Things I also do.
From time to time, I work as a photographer. At other times, I summarise medical notes. But I also work at a print house.
It’s a small place. There are just a few of us, people who run it. And despite a pretty regular influx of volunteers, we’re chronically understaffed.
Staffing isn’t our only problem though. We have a leaking roof, for starters. Too expensive to be properly fixed. Our computers are old. In fact, so old that it takes making a cup of coffee before I can check my emails. And oh, and we’re on a brink of closure.
It so happens that we’re not a regular, private business. We’re also a charity. We were created to train people who experience(-d) mental illness. And this is the main reason why all of us, who work here, love it.
I’ve worked in the mental health sector for many years. I’ve gone from being passionate to angry about it. Met people who needed and didn’t need help. The ones that no system could ever save and others, who were only too happy to benefit from whatever system would give. At the print house, I met some of the most dedicated people who suffered from mental illness.
Like J., one of our volunteers. He’s been here for years. Started as a trainee. Always on time, reliable and quick to learn, he decided to stay with us and work for the print finish section. He never leaves any jobs outstanding. He’s committed to what he does. And we keep reminding him to take regular breaks and go home. It is as if for J. there weren’t anything more important than this place.
There’s V. who’s partially sighted. She sometimes asks me to read the details of her bills. But never mind, she comes to work at our print house four times a week. Usually shreds confidential rubbish. Once, just after I’d started my work here, I asked V. to help me clean our shop windows. She did it with a smile. Only later did I learn how difficult it must have been for her.
Of course it’s not all roses. We do have hiccups. Like the other day, one of our trainees made a mistake while printing a big order. A large amount of paper was wasted. No, it wasn’t wise. It wasn’t green. But mistakes happen. And if you train people who were diagnosed with schizophrenia, Asperger’s or personality disorder, who usually take so much medication that it would put me to sleep for a day or two, mistakes are likely to happen more often.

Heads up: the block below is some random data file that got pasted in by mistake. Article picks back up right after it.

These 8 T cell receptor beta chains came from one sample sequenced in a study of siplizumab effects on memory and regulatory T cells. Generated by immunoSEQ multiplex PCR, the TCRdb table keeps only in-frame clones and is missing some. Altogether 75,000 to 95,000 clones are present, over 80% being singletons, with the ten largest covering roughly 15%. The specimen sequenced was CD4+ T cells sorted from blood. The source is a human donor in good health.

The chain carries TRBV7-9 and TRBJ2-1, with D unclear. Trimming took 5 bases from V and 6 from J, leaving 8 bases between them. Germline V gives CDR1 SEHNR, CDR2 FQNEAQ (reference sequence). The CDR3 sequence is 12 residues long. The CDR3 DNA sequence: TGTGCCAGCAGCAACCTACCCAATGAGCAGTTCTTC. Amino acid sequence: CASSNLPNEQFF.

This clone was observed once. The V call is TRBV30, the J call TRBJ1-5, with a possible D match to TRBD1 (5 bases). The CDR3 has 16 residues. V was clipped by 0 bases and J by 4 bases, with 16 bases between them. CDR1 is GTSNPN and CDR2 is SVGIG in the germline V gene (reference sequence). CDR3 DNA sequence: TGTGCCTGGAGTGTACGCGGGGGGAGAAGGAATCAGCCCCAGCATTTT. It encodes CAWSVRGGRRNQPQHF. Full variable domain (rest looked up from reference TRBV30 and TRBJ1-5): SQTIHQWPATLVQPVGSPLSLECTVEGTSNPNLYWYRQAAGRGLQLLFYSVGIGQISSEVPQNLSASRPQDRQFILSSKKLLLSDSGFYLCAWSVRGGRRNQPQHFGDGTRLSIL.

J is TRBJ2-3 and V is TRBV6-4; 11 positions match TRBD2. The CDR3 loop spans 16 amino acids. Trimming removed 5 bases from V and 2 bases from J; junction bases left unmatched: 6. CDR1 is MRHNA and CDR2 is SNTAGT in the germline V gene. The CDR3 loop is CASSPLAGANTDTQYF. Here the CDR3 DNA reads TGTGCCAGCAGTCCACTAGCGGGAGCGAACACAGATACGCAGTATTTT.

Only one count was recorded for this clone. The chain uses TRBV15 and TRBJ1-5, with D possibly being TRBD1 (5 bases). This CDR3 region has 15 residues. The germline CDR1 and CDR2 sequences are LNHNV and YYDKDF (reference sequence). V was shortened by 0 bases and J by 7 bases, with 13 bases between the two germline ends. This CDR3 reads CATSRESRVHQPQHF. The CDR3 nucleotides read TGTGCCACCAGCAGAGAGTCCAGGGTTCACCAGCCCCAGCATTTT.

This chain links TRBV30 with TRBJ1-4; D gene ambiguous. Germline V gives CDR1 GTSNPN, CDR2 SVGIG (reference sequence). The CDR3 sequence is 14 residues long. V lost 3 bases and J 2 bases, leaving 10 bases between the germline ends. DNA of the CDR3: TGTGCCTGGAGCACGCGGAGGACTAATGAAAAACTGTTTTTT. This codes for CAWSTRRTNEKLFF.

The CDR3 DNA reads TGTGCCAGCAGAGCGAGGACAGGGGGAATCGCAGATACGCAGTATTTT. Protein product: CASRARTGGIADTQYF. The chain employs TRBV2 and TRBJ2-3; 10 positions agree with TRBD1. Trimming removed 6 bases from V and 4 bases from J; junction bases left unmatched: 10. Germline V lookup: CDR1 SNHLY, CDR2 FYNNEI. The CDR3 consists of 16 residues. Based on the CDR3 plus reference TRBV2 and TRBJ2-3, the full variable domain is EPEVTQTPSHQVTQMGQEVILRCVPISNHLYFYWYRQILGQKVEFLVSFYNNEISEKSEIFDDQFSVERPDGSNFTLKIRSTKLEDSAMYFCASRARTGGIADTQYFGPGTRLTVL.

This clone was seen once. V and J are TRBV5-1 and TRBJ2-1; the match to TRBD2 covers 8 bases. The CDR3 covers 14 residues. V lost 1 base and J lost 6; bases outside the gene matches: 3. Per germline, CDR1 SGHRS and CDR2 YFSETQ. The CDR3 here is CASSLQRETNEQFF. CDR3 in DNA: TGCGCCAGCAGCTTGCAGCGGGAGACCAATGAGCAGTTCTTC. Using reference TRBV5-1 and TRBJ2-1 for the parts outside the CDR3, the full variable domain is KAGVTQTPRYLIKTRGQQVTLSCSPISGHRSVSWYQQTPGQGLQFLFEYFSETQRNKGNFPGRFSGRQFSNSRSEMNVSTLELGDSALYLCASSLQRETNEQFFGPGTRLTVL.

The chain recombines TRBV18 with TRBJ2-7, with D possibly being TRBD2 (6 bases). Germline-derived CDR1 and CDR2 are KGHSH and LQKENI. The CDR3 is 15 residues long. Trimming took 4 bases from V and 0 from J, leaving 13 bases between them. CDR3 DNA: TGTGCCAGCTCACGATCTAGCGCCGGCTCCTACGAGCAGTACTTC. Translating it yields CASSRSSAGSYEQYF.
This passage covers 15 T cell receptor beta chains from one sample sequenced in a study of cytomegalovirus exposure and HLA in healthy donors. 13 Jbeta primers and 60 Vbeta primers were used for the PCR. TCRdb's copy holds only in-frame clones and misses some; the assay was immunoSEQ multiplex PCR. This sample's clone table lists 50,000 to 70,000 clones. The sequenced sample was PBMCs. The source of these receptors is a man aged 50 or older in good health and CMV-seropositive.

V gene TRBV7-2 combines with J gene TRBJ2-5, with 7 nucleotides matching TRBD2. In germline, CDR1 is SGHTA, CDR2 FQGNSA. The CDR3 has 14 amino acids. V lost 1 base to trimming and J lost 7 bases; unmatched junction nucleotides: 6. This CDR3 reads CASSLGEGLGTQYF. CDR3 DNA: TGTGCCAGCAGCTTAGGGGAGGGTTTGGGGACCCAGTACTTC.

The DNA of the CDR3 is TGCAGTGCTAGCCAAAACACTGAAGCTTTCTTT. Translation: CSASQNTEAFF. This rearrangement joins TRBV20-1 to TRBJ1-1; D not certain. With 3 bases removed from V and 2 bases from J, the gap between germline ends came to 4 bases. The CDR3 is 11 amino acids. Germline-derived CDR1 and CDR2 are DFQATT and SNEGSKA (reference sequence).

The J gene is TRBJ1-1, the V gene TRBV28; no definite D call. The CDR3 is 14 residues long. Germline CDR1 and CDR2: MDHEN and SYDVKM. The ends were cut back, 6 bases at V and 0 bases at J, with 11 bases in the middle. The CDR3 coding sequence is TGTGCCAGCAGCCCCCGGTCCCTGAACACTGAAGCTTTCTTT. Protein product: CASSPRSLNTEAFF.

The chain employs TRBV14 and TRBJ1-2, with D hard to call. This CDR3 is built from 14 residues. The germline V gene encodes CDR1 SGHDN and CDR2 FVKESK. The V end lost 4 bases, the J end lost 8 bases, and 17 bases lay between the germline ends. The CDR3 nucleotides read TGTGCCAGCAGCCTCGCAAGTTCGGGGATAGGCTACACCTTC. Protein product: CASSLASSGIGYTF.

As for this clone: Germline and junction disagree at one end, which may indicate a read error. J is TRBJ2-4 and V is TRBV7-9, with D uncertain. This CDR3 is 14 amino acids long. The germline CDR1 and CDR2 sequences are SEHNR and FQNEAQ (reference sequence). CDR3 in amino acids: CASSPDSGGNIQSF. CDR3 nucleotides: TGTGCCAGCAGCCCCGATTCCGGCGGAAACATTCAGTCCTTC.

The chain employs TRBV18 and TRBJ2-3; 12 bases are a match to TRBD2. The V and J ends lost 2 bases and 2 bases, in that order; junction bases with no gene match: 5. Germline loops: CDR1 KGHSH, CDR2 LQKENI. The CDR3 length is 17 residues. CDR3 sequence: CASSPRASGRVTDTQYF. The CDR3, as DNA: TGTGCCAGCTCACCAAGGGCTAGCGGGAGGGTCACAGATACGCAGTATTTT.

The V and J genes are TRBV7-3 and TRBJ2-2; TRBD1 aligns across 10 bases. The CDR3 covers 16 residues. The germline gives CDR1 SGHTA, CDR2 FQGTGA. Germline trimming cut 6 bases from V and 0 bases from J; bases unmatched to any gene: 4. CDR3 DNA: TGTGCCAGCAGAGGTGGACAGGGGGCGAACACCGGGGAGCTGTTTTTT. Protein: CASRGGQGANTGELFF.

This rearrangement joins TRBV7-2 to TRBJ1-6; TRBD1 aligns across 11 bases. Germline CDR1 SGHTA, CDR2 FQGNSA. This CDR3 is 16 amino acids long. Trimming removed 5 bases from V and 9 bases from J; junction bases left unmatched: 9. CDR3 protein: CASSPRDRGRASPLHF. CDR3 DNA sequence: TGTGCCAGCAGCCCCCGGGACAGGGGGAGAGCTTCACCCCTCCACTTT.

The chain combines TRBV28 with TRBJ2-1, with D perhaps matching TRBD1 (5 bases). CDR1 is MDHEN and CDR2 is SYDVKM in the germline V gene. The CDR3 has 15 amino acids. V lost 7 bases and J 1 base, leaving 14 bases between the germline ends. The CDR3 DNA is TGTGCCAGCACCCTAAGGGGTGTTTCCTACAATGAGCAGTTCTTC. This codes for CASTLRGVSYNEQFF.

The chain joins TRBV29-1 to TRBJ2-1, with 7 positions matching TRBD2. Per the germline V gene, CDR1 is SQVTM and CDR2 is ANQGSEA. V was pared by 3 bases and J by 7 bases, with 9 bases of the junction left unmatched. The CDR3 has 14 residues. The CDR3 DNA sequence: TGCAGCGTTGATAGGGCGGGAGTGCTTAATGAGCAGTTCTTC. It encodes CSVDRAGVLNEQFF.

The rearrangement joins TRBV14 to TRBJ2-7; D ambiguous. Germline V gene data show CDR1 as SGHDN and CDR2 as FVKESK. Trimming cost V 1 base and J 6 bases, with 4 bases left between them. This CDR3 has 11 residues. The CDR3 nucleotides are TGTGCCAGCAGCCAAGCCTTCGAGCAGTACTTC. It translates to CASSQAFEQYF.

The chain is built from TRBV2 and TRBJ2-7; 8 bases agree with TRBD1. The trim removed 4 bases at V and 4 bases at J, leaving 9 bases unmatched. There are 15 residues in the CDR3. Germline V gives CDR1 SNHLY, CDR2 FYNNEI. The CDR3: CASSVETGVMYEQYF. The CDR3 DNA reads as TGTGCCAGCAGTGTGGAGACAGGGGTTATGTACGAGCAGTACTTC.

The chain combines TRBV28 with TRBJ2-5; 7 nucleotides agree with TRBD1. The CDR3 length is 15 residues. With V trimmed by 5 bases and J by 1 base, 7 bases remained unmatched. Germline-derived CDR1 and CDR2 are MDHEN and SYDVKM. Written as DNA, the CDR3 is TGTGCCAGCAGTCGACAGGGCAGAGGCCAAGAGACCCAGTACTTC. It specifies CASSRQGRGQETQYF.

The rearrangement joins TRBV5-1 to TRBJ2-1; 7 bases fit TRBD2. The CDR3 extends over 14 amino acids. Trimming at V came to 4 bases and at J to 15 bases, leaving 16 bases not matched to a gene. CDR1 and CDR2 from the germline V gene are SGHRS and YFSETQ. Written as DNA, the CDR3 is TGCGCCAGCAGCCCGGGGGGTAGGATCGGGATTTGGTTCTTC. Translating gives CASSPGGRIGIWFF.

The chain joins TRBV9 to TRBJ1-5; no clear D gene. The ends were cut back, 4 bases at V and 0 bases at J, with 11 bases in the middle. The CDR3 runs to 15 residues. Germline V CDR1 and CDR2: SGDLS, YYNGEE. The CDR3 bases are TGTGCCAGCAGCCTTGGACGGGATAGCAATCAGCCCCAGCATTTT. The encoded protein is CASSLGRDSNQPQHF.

We use old machines. To make sure that our trainees complete as many tasks by hand as possible. Like one of our trainees says: “it keeps your mind off other things”. Some call it staying sane, we call it a way to recovery. When you call us, you won’t hear beautifully recited automated options. You’re likely to speak to somebody who’s not confident enough to pick up the phone at all.
And this is the reason why this print house will never be big. We’re handmade. We’re meant to be slow.
Lately, we’ve been struggling financially. You see, when public sector financial cuts happen, they happen to places like ours first. But truth be told, we’d been warned months back. It was before my time. For various reasons, no alternative funding has been sought. We’re a social enterprise. In all likelihood, we’ll always rely to some extent on income other than that generated by the printing business.
This week, as a part of our desperate fundraising, I suggested we visit every single local business. To let everybody know we’d been neighbours for 21 years. And that we need help. T., another of our trainees, agreed to go with me. We took a pile of our “Save Your Mental Health Training Charity” leaflets and went for a walk along our high street. It was then, possibly like never before, when I realised how badly needed our place is. Seeing T. looking away while asking shop owners to let us leave a leaflet or two in their shop was truly touching. The whole experience didn’t feel comfortable. But it felt right.
So yes, I’m sitting here, although I should be in bed (tomorrow I’m going to a networking breakfast with local business people. They don’t serve what I would normally eat – goodbye my 30-day trial without anything baked! – but they want to help us so I’ll enjoy whatever there is. I don’t mind getting up at 5:30am and attending it on my day off either. Whatever works!).
I’m checking some trendy blogs. I get teenage make-up advice. And what boots to wear this winter. How to make pancakes. Or keep yourself cheerful. I’m thinking about what makes things popular, what makes things cool.
But it gets me nowhere. My thoughts are back to the print house.
I’ll translate tomorrow / Jutro przetłumaczę na polski.